• Using Bamboo allows us to re-green degraded areas hit by natural or man-made disasters.
  • Bamboo does not require a large amount of pesticides to grow, it is naturally irrigated.
  • Bamboo plants can grow up to 36 in. in one day and can be fully grown in less than 4 years; as it grows bamboo develops more CO2 and releases 35% more oxygen into the air

The Consumer Product Safety Improvement Act of 2008 (CPSIA) was passed by U.S. Congress and signed into law by President Bush on Aug. 14, 2008. CPSIA is designed to allow The U.S. Consumer Products Safety Commission (CPSC) to better regulate the safety of products made and imported for sale in the U.S. CPSIA also requiring manufacturers and importers to show that these products do not have harmful levels of lead and phthalates. his can include used and vintage products. The U.S. Consumer Products Safety Commission (CPSC) will allow thrift stores to dodge lead testing on their current inventories, but still highly recommends that they not sell products that are likely to contain high levels of lead, and still maintains that selling those products is not legal per CPSIA.

To Read More about the CPSIA Click Here


What are the benefits of:

    Eco Promotional Products
  • Corn Plastic - Polylactic Acid (PLA)
    • Made from a renewable resource & considered "Carbon Neutral" comes from renewable, carbon-absorbing plants
    • Starting to be less expensive due to high oil prices
    • Producing PLA uses 65% less energy to produce than Plastic (Polyethylene Terephthalate (PET)
    • Generates 68% fewer greenhouse gases versus PET
    • Will not emit toxic fumes when incinerated
    • Compostable under "controlled composting environment".

    Recycled Promotional Products & Organic Apparel

  • Organic Cotton Versus Conventional Cotton
      Eco Promotional Products, Inc. is dedicated to providing products that are safe for our people and the environment. Studies have shown organically grown cotton is beautiful, comfortable, sturdy, while minimizing harm to people and planet.

      Organic cotton is grown using methods and materials that have a low impact on the environment. Organic production systems replenish and maintain soil fertility, reduce the use of toxic and persistent pesticides and fertilizers, and build biologically diverse agriculture. Unfortunately U.S. production only makes up 3.06% of global organic cotton production. With the growing interest in environmentally safe organic cotton, together we can help build the demand and therefore production.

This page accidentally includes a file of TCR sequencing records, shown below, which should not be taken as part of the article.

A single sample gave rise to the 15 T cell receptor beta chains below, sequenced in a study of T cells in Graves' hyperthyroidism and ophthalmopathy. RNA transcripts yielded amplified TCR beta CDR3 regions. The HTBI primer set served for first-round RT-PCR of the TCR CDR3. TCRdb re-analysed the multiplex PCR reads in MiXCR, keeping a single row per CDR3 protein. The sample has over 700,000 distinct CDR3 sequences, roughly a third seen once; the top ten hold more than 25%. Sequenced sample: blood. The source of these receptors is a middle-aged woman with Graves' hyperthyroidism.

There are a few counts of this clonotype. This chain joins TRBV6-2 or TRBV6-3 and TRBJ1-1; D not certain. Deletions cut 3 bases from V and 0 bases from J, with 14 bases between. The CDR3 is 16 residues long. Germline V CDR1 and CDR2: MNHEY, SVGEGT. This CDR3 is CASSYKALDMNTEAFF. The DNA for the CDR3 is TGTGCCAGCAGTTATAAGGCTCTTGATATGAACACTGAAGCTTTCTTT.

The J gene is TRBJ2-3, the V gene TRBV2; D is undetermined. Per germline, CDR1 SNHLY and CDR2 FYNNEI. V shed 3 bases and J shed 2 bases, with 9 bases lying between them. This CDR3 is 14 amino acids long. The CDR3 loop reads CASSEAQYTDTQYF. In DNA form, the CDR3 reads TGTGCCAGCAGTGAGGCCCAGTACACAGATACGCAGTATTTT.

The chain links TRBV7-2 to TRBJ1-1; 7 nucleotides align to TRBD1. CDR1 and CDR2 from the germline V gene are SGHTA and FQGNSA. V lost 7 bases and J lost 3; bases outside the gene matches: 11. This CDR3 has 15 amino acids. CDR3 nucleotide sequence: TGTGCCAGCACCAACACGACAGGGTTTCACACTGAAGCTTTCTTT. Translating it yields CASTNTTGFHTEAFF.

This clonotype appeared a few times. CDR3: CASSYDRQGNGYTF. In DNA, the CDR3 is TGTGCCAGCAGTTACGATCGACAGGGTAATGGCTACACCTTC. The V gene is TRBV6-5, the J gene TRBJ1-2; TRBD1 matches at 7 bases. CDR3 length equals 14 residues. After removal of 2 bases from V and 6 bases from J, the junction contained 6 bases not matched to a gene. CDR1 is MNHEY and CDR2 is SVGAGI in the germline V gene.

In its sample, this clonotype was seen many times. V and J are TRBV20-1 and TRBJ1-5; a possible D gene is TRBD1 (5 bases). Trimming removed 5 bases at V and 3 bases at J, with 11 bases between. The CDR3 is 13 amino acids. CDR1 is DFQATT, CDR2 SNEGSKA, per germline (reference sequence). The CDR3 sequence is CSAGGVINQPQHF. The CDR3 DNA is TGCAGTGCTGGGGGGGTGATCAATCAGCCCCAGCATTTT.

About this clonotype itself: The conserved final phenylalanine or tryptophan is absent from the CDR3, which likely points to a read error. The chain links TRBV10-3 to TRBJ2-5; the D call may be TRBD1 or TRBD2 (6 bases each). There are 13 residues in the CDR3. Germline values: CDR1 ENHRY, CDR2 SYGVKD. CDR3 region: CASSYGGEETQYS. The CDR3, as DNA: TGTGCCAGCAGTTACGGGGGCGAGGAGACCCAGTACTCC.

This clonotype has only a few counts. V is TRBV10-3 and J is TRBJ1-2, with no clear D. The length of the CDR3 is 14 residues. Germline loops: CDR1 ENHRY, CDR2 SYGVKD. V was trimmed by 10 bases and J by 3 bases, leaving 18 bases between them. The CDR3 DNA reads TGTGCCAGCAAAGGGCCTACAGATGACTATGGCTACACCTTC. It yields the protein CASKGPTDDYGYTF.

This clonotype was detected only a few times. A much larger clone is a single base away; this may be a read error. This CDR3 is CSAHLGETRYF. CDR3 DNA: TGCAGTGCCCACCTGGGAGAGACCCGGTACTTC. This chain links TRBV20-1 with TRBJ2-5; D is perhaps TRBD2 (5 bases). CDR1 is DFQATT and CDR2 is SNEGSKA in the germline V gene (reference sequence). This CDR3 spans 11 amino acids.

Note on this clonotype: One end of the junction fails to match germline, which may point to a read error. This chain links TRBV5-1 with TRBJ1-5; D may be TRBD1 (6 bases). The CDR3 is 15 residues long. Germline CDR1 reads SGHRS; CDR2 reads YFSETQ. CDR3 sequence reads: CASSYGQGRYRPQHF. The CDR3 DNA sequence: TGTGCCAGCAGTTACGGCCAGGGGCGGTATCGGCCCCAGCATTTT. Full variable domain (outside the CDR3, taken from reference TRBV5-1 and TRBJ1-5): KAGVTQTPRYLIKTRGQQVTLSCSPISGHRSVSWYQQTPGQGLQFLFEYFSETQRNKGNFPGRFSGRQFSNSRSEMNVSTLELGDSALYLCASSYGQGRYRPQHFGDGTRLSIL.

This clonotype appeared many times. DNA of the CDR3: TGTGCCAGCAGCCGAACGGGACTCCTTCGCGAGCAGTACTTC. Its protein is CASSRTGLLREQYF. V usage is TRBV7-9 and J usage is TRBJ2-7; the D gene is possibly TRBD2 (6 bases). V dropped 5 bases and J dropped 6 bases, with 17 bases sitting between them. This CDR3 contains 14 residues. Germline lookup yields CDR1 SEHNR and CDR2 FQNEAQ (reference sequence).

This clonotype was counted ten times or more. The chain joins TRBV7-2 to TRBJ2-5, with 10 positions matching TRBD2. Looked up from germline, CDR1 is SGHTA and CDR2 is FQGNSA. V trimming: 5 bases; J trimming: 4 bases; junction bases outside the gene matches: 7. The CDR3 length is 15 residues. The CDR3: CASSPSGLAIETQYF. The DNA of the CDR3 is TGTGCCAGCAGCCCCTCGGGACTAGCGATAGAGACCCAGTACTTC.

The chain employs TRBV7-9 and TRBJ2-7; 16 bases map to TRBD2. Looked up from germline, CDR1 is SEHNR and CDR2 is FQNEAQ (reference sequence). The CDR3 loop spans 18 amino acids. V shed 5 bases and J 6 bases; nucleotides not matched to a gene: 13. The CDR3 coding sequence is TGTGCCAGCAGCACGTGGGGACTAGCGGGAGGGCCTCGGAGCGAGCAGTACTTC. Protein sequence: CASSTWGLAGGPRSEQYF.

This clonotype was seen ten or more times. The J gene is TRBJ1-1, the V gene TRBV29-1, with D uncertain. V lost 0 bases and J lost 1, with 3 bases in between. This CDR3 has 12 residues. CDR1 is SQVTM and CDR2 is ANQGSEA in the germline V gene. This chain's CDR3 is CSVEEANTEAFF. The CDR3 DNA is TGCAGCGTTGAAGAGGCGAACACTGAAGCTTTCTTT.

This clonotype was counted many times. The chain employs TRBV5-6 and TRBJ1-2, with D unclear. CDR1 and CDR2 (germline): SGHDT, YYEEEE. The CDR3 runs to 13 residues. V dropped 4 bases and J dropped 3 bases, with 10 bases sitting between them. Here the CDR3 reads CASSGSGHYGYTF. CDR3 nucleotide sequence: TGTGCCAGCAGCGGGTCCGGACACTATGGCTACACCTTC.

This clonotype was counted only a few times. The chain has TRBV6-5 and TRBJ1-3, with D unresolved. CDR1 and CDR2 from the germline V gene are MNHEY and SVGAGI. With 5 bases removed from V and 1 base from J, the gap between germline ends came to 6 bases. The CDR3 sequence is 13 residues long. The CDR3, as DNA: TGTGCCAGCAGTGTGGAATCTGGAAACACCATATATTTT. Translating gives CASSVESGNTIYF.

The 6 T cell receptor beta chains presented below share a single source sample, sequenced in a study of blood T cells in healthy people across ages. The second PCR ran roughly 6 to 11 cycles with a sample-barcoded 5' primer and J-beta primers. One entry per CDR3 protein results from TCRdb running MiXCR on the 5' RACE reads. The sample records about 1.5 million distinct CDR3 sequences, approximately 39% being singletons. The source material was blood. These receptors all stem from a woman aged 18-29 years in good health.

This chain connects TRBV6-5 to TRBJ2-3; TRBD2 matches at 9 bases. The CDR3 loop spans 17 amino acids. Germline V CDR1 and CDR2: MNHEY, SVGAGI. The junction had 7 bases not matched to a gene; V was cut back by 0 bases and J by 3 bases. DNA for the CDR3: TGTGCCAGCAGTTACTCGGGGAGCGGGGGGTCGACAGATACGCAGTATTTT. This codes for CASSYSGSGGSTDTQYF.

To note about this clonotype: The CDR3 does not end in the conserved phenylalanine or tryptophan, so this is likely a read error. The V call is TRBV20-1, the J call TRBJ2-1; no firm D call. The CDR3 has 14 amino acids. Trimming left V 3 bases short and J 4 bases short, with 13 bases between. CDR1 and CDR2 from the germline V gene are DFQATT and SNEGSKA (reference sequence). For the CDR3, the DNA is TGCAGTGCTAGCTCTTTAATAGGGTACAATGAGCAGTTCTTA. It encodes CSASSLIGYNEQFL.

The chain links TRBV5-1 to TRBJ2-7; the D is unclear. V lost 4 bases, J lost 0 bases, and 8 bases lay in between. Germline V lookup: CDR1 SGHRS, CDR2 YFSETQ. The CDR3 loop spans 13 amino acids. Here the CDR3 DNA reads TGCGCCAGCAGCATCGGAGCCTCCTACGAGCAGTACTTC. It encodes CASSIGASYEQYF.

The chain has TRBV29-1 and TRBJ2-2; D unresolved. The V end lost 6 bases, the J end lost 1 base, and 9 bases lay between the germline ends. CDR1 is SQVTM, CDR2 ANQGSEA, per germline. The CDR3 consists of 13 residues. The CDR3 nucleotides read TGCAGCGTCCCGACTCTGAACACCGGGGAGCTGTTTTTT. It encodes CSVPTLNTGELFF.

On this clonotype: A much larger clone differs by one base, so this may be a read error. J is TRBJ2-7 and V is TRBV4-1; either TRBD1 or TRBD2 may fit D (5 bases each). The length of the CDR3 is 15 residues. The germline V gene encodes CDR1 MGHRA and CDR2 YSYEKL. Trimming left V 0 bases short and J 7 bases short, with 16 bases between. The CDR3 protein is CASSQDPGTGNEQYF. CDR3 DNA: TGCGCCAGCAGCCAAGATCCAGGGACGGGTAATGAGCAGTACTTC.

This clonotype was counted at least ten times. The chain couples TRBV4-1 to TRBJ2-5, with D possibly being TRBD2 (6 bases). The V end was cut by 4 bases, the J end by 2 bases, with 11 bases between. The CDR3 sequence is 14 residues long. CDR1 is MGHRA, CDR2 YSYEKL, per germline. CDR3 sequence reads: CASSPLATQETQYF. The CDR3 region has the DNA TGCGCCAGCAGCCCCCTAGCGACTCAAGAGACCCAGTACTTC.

Seed Preparation
Organic Conventional
  • Uses untreated seeds
  • Never uses GMO (genetically modified organism) seeds
  • Typically treats seeds with fungicides or insecticides
  • Uses GMO seeds for approximately 70% of US-grown cotton
  • Builds strong soil through crop rotation
  • Retains water more efficiently thanks to increased organic matter in the soil
  • Applies synthetic fertilizers
  • Loss of soil due to predominantly mono-crop culture
  • Requires intensive irrigation
  • Weed Control
    Organic Conventional
  • Physical removal rather than chemical destruction
  • Controls weeds through cultivation and hand hoeing
  • Applies herbicides to soil to inhibit weed germination
  • Repeatedly uses herbicides to kill weeds that do grow
  • Maintains a balance between "pests" and their natural predators through healthy soil
  • Uses beneficial insects biological and cultural practices to control pests
  • May use trap crops planted to lure insects away from cotton
  • Uses insecticides heavily, accounting for approximately 25% of world consumption
  • Uses pesticides: the nine most common are highly toxic; five are probable carcinogens
  • Frequently uses aerial spraying, with potential drift onto farm workers, neighboring wildlife and communities
  • Harvesting
    Organic Conventional
  • Relies mostly on the seasonal freeze for defoliation
  • May stimulate defoliation through water management
  • Defoliates with toxic chemicals
  • Sources Used:,,,,,,,,,,,,,,,